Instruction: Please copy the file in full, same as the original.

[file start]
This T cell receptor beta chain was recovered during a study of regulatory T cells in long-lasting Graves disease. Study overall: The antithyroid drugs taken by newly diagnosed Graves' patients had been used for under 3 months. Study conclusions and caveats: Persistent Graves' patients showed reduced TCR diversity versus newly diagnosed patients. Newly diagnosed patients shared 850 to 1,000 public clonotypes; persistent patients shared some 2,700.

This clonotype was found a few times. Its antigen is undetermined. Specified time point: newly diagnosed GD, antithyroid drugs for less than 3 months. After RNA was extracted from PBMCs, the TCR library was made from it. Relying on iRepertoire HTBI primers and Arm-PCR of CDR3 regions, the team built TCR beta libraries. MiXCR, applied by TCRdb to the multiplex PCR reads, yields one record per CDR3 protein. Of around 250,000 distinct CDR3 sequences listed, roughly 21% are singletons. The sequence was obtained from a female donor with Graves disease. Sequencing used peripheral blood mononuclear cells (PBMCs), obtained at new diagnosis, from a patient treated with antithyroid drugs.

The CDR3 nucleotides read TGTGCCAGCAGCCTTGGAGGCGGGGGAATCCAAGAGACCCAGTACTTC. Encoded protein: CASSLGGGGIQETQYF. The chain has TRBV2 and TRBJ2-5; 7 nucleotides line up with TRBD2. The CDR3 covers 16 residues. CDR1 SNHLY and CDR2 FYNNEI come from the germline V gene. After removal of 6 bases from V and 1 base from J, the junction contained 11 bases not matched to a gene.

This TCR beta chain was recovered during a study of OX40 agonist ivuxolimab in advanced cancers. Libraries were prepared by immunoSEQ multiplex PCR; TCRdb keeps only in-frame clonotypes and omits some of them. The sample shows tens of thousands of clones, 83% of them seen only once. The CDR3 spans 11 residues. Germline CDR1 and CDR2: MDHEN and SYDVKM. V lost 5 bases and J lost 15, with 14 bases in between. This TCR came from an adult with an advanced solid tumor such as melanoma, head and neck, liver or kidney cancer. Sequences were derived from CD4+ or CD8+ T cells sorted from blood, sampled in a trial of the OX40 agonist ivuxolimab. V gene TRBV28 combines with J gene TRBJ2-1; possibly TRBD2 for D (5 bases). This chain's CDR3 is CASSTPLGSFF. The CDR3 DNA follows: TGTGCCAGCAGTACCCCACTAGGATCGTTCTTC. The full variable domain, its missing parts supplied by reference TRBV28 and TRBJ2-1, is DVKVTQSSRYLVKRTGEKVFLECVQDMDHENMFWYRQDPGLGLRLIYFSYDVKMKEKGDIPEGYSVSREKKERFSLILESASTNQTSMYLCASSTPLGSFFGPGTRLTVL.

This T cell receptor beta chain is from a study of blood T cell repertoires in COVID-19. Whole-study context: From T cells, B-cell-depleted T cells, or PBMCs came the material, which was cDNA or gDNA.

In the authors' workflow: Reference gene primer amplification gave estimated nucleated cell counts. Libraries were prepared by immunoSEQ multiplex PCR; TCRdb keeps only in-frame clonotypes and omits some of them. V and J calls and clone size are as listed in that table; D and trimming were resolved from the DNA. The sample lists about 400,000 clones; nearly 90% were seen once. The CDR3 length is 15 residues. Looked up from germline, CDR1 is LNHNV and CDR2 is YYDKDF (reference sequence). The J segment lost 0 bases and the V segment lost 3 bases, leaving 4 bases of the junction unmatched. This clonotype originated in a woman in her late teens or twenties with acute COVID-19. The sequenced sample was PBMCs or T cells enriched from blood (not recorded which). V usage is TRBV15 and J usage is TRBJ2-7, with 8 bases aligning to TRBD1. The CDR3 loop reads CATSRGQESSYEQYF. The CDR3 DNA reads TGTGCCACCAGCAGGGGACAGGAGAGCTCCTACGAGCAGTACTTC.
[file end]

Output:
This T cell receptor beta chain was recovered during a study of regulatory T cells in long-lasting Graves disease. Study overall: The antithyroid drugs taken by newly diagnosed Graves' patients had been used for under 3 months. Study conclusions and caveats: Persistent Graves' patients showed reduced TCR diversity versus newly diagnosed patients. Newly diagnosed patients shared 850 to 1,000 public clonotypes; persistent patients shared some 2,700.

This clonotype was found a few times. Its antigen is undetermined. Specified time point: newly diagnosed GD, antithyroid drugs for less than 3 months. After RNA was extracted from PBMCs, the TCR library was made from it. Relying on iRepertoire HTBI primers and Arm-PCR of CDR3 regions, the team built TCR beta libraries. MiXCR, applied by TCRdb to the multiplex PCR reads, yields one record per CDR3 protein. Of around 250,000 distinct CDR3 sequences listed, roughly 21% are singletons. The sequence was obtained from a female donor with Graves disease. Sequencing used peripheral blood mononuclear cells (PBMCs), obtained at new diagnosis, from a patient treated with antithyroid drugs.

The CDR3 nucleotides read TGTGCCAGCAGCCTTGGAGGCGGGGGAATCCAAGAGACCCAGTACTTC. Encoded protein: CASSLGGGGIQETQYF. The chain has TRBV2 and TRBJ2-5; 7 nucleotides line up with TRBD2. The CDR3 covers 16 residues. CDR1 SNHLY and CDR2 FYNNEI come from the germline V gene. After removal of 6 bases from V and 1 base from J, the junction contained 11 bases not matched to a gene.

This TCR beta chain was recovered during a study of OX40 agonist ivuxolimab in advanced cancers. Libraries were prepared by immunoSEQ multiplex PCR; TCRdb keeps only in-frame clonotypes and omits some of them. The sample shows tens of thousands of clones, 83% of them seen only once. The CDR3 spans 11 residues. Germline CDR1 and CDR2: MDHEN and SYDVKM. V lost 5 bases and J lost 15, with 14 bases in between. This TCR came from an adult with an advanced solid tumor such as melanoma, head and neck, liver or kidney cancer. Sequences were derived from CD4+ or CD8+ T cells sorted from blood, sampled in a trial of the OX40 agonist ivuxolimab. V gene TRBV28 combines with J gene TRBJ2-1; possibly TRBD2 for D (5 bases). This chain's CDR3 is CASSTPLGSFF. The CDR3 DNA follows: TGTGCCAGCAGTACCCCACTAGGATCGTTCTTC. The full variable domain, its missing parts supplied by reference TRBV28 and TRBJ2-1, is DVKVTQSSRYLVKRTGEKVFLECVQDMDHENMFWYRQDPGLGLRLIYFSYDVKMKEKGDIPEGYSVSREKKERFSLILESASTNQTSMYLCASSTPLGSFFGPGTRLTVL.

This T cell receptor beta chain is from a study of blood T cell repertoires in COVID-19. Whole-study context: From T cells, B-cell-depleted T cells, or PBMCs came the material, which was cDNA or gDNA.

In the authors' workflow: Reference gene primer amplification gave estimated nucleated cell counts. Libraries were prepared by immunoSEQ multiplex PCR; TCRdb keeps only in-frame clonotypes and omits some of them. V and J calls and clone size are as listed in that table; D and trimming were resolved from the DNA. The sample lists about 400,000 clones; nearly 90% were seen once. The CDR3 length is 15 residues. Looked up from germline, CDR1 is LNHNV and CDR2 is YYDKDF (reference sequence). The J segment lost 0 bases and the V segment lost 3 bases, leaving 4 bases of the junction unmatched. This clonotype originated in a woman in her late teens or twenties with acute COVID-19. The sequenced sample was PBMCs or T cells enriched from blood (not recorded which). V usage is TRBV15 and J usage is TRBJ2-7, with 8 bases aligning to TRBD1. The CDR3 loop reads CATSRGQESSYEQYF. The CDR3 DNA reads TGTGCCACCAGCAGGGGACAGGAGAGCTCCTACGAGCAGTACTTC.